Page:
Kaitlin Young: Music education alumna named 2018 Maine Teacher of the Year

Kaitlin Young isn’t letting accolades go to her head.

“I feel incredibly honored and humbled to be named the 2018 Maine Teacher of the Year,” says Young, a 2010 UMaine graduate in music education.

“I am grateful for the opportunity to further the discussion about the importance of education for all students, as well as celebrate and share the great work that teachers are doing all over our state every day,” she says.

Young teaches pre-kindergarten through fourth grade general music, as well as choral music to students in grades five through eight in the RSU 68 School District, SeDoMoCha Elementary and Middle schools, in Dover-Foxcroft, Maine.

“I started my career at SeDo eight years ago and I have been fortunate to grow with this district and community,” Young says.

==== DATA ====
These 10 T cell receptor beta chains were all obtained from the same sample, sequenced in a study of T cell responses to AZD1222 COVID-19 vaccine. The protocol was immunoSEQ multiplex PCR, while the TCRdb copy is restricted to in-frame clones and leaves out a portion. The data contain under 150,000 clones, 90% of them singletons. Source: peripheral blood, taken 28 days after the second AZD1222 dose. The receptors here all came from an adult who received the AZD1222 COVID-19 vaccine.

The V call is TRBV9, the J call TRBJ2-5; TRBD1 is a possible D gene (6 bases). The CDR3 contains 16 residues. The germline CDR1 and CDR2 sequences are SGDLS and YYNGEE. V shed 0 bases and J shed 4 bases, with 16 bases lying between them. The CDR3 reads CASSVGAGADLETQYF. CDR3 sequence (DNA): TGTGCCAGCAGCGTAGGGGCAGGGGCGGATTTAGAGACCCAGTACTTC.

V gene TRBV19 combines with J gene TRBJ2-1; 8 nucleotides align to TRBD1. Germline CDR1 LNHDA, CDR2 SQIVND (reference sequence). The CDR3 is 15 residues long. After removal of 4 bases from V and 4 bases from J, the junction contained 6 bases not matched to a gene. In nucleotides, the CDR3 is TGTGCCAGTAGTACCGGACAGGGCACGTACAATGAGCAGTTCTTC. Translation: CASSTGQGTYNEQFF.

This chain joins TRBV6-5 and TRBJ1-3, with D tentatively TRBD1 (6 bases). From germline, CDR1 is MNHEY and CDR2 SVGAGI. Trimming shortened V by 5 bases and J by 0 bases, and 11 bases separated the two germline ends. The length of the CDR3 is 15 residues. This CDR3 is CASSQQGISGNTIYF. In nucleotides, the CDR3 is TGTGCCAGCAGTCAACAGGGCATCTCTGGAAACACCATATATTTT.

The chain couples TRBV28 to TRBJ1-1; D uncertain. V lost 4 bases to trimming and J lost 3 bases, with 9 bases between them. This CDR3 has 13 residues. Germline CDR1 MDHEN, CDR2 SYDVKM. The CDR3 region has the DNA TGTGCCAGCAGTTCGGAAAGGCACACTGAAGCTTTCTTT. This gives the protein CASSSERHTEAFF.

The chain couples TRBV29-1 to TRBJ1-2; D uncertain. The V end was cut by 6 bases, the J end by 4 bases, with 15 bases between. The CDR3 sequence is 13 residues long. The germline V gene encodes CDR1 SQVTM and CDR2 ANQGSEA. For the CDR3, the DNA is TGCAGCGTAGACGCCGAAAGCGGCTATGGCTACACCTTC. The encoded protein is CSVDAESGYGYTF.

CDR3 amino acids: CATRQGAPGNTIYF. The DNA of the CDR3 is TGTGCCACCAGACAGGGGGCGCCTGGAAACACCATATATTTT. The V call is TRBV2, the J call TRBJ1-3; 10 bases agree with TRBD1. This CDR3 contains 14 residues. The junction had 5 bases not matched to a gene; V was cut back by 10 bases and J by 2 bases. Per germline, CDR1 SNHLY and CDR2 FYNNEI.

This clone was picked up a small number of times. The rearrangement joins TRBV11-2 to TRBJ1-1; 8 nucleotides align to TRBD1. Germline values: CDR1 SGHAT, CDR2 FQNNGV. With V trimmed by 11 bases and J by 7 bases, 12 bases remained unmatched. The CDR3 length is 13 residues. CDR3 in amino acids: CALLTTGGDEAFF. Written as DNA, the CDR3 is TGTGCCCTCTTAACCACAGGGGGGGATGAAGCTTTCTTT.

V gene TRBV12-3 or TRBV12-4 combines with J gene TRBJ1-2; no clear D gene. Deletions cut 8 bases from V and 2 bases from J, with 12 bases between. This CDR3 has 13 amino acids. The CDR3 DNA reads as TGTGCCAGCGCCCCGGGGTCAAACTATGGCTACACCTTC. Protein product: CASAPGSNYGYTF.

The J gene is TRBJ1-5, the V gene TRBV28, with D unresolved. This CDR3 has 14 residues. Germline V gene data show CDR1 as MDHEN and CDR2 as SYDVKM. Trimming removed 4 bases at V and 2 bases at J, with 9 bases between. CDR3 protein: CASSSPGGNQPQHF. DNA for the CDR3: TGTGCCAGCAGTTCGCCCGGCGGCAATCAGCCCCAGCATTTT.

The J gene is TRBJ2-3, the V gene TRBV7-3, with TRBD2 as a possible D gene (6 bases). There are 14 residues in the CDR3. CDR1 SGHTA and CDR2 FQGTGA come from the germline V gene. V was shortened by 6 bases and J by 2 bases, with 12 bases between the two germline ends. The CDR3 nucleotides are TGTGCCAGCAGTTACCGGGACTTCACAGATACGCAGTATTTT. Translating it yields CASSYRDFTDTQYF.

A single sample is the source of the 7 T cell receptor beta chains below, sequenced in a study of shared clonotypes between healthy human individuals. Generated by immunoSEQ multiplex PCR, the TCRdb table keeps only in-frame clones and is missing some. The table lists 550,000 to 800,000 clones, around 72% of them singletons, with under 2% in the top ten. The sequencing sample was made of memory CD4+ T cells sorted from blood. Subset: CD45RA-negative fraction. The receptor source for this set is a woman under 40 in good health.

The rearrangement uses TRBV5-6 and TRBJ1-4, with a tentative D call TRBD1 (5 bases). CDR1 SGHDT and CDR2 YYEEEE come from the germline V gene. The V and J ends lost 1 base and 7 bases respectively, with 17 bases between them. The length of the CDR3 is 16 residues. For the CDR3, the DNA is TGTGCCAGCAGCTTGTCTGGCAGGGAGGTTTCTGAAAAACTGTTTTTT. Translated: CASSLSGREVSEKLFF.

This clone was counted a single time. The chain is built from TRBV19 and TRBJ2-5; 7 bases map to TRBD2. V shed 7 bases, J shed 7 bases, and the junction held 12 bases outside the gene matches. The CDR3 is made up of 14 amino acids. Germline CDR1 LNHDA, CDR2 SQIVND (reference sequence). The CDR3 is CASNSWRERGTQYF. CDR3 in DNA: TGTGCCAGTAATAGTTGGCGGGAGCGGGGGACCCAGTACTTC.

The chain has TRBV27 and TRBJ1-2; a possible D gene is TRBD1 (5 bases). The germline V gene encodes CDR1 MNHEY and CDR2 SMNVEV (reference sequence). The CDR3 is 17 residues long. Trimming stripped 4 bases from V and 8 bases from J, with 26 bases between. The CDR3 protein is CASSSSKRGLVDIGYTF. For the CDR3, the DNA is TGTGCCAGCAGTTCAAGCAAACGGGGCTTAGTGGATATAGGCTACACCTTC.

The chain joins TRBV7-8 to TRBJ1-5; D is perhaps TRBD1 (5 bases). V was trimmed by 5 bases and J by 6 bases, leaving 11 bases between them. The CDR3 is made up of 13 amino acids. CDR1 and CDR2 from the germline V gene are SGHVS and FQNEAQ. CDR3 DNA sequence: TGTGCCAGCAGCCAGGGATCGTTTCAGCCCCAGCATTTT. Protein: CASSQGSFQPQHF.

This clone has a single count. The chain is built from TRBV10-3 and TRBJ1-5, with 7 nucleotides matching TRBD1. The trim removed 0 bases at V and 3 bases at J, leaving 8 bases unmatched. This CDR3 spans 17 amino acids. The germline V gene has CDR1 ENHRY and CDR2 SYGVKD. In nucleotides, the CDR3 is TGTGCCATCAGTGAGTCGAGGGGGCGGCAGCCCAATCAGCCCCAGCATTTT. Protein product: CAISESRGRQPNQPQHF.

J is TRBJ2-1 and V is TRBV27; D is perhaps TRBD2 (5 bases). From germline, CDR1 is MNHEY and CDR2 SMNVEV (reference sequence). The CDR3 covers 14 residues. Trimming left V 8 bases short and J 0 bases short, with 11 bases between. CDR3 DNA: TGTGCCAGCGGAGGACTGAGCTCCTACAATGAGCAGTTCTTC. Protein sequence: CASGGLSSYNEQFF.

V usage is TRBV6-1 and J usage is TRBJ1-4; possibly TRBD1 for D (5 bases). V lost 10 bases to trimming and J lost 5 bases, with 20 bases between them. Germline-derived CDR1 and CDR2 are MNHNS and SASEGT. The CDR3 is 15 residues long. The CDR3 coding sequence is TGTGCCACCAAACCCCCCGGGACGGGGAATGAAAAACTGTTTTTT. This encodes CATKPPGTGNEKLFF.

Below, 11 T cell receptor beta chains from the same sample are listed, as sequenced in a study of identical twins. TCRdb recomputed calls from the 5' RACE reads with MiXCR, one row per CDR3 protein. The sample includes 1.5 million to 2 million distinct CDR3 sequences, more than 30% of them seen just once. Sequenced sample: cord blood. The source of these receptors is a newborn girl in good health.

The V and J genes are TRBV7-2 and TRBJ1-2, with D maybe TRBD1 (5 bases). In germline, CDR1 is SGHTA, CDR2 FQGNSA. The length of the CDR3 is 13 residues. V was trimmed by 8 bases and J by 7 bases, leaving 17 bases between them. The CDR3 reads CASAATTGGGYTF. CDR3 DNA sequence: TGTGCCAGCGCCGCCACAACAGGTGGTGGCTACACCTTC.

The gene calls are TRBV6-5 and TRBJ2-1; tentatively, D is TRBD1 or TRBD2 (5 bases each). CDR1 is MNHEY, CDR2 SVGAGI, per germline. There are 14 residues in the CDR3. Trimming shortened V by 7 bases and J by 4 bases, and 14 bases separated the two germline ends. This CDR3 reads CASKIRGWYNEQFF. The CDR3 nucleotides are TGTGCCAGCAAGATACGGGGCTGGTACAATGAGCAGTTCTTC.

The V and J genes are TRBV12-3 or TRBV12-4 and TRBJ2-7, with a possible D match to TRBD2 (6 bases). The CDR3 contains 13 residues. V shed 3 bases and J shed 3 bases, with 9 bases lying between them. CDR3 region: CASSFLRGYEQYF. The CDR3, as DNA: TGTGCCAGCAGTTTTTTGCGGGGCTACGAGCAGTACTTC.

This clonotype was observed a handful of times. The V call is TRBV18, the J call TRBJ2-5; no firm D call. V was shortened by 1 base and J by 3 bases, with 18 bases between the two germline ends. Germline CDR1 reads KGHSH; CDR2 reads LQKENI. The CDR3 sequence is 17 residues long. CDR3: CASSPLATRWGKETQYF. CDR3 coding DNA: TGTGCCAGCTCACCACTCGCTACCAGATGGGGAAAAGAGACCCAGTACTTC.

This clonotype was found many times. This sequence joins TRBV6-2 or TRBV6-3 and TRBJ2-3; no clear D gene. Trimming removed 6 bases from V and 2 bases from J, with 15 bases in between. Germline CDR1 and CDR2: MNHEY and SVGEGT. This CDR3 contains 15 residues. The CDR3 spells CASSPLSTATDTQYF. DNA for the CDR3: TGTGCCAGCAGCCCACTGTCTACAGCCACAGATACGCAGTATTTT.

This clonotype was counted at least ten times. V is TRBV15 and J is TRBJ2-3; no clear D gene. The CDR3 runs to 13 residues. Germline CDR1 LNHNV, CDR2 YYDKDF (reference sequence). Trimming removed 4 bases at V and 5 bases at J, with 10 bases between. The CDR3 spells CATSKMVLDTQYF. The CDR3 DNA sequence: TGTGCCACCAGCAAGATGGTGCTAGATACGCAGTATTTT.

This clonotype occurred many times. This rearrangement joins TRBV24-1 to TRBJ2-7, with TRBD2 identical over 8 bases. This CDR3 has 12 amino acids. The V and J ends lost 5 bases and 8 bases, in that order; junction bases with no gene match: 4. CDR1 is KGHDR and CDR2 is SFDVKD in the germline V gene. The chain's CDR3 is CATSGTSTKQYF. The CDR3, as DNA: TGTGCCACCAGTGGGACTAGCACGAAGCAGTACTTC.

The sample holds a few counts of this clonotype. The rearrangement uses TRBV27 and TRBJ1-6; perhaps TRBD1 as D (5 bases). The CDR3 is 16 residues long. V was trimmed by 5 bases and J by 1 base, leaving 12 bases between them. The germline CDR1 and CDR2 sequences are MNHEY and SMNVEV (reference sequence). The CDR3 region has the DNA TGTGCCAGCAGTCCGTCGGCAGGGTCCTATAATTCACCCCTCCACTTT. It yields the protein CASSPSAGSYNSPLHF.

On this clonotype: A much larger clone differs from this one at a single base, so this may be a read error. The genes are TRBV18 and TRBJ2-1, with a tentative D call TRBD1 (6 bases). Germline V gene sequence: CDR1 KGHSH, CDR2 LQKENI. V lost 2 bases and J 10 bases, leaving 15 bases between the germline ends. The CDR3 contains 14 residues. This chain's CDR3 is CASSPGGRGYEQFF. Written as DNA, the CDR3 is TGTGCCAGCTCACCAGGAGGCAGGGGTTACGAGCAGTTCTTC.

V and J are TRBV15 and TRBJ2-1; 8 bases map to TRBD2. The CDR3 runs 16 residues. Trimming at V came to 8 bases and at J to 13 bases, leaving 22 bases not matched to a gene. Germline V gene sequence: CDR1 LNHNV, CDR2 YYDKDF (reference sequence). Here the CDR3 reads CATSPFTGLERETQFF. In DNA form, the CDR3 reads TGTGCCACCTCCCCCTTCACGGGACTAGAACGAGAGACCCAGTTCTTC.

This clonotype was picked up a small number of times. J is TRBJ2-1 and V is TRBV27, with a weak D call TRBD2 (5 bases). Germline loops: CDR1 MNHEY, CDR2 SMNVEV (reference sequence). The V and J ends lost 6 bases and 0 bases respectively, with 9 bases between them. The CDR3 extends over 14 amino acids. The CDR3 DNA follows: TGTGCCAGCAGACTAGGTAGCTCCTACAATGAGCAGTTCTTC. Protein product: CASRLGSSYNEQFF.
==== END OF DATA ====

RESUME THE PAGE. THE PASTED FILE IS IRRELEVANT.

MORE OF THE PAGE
In October, Young was surprised by her students and colleagues at a school assembly in which she was officially named the 2018 Maine Teacher of the Year.

“The announcement assembly was truly a moment that will last in my mind and heart forever,” Young recalls. “It was amazing to share that moment with my family, colleagues, and most importantly students.”

As the Maine Teacher of the Year, Young will travel throughout the state and country collaborating with other educators to support the efforts underway to prepare all students for college, work and civic life.

“I am hopeful that this opportunity will allow me to share stories of many of the incredible music and arts educators across our state and perhaps think differently about the role of arts education in our schools.”

Young, who recently earned her master’s degree in music education from the Hartt School, part of the University of Hartford in Connecticut, credits UMaine with helping shape who she is.